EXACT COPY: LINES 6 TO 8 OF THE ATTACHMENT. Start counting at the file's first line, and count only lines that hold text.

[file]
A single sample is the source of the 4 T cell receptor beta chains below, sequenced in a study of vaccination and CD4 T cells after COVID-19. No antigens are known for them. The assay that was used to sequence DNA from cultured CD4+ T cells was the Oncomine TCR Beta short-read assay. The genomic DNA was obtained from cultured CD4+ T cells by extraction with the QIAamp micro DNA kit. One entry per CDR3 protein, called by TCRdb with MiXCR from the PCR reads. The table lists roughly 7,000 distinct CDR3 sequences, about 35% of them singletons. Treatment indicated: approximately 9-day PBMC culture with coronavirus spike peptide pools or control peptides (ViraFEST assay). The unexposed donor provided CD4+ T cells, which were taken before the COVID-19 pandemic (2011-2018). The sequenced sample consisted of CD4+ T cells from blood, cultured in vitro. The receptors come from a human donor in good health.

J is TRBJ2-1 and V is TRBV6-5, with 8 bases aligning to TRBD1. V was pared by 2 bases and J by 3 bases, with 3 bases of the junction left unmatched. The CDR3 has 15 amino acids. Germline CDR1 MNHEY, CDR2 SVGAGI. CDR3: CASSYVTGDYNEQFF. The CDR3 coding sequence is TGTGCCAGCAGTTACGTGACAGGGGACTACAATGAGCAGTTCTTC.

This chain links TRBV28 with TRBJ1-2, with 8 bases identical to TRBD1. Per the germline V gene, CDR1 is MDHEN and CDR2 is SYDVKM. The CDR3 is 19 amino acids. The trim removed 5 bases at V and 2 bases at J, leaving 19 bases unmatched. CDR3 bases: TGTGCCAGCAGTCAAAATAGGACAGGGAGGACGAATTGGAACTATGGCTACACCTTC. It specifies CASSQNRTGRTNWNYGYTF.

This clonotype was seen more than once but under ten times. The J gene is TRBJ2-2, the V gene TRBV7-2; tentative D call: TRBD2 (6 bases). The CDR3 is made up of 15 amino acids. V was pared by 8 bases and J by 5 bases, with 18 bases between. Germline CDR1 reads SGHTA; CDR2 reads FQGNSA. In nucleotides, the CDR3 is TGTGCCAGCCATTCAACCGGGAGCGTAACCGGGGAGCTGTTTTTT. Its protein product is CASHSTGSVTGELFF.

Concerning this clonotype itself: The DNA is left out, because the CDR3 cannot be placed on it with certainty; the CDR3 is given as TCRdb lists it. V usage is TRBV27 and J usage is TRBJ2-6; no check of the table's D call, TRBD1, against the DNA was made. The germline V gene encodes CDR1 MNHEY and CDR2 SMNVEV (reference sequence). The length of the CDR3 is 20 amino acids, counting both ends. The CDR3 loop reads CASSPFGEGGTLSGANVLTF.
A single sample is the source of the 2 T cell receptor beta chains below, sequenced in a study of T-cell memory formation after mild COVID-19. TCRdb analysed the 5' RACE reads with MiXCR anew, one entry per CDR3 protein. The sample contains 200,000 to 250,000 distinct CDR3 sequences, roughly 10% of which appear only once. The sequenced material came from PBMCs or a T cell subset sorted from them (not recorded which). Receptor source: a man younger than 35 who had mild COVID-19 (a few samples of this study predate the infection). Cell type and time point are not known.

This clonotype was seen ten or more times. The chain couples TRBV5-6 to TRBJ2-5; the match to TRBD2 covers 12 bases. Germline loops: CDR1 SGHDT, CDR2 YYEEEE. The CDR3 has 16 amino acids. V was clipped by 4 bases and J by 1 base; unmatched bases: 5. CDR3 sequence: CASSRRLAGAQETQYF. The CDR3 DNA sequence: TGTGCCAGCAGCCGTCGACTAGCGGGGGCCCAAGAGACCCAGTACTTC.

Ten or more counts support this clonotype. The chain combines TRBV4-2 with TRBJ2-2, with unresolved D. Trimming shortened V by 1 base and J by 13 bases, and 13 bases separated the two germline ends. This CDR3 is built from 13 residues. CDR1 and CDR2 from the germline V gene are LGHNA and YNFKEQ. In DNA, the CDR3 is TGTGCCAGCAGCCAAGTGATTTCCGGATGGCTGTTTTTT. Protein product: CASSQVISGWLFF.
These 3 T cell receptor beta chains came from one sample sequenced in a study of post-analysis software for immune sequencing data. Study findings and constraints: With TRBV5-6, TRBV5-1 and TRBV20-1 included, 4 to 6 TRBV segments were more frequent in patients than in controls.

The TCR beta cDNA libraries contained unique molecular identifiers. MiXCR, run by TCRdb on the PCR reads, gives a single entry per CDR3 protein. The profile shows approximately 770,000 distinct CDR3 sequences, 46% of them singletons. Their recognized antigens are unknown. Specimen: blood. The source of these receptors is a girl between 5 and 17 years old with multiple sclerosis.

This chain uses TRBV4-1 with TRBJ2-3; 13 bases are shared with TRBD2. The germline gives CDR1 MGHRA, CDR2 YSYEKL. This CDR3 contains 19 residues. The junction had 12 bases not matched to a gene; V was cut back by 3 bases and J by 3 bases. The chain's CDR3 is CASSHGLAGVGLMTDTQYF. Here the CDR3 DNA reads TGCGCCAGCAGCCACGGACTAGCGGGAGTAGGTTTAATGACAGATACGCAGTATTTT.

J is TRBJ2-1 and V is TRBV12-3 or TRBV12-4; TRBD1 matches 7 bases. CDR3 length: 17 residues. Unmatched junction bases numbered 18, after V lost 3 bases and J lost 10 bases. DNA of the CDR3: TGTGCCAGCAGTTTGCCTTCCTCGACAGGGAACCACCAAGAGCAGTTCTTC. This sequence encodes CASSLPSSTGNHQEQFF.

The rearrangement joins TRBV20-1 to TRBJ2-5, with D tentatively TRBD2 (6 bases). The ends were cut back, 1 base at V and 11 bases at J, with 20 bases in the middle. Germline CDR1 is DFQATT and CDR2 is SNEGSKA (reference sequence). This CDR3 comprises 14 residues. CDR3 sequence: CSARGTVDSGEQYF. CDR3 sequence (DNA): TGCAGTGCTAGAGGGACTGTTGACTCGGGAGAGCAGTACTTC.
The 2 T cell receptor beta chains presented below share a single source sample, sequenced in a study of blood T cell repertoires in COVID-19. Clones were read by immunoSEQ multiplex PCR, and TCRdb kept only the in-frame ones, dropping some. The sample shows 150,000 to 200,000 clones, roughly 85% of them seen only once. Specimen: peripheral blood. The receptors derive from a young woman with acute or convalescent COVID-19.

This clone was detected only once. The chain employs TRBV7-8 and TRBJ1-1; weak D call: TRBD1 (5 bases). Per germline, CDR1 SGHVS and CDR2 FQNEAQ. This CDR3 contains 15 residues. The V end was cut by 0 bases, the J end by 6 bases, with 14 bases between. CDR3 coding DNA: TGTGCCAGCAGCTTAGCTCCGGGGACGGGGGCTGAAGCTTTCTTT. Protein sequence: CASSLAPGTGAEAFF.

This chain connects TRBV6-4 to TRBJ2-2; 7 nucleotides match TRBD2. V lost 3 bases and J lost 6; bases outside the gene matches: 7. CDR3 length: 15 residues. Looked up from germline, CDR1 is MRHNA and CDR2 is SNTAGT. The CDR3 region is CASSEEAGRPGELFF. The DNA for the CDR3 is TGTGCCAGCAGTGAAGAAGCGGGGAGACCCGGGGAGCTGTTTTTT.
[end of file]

A single sample is the source of the 2 T cell receptor beta chains below, sequenced in a study of T-cell memory formation after mild COVID-19. TCRdb analysed the 5' RACE reads with MiXCR anew, one entry per CDR3 protein. The sample contains 200,000 to 250,000 distinct CDR3 sequences, roughly 10% of which appear only once. The sequenced material came from PBMCs or a T cell subset sorted from them (not recorded which). Receptor source: a man younger than 35 who had mild COVID-19 (a few samples of this study predate the infection). Cell type and time point are not known.

This clonotype was seen ten or more times. The chain couples TRBV5-6 to TRBJ2-5; the match to TRBD2 covers 12 bases. Germline loops: CDR1 SGHDT, CDR2 YYEEEE. The CDR3 has 16 amino acids. V was clipped by 4 bases and J by 1 base; unmatched bases: 5. CDR3 sequence: CASSRRLAGAQETQYF. The CDR3 DNA sequence: TGTGCCAGCAGCCGTCGACTAGCGGGGGCCCAAGAGACCCAGTACTTC.

Ten or more counts support this clonotype. The chain combines TRBV4-2 with TRBJ2-2, with unresolved D. Trimming shortened V by 1 base and J by 13 bases, and 13 bases separated the two germline ends. This CDR3 is built from 13 residues. CDR1 and CDR2 from the germline V gene are LGHNA and YNFKEQ. In DNA, the CDR3 is TGTGCCAGCAGCCAAGTGATTTCCGGATGGCTGTTTTTT. Protein product: CASSQVISGWLFF.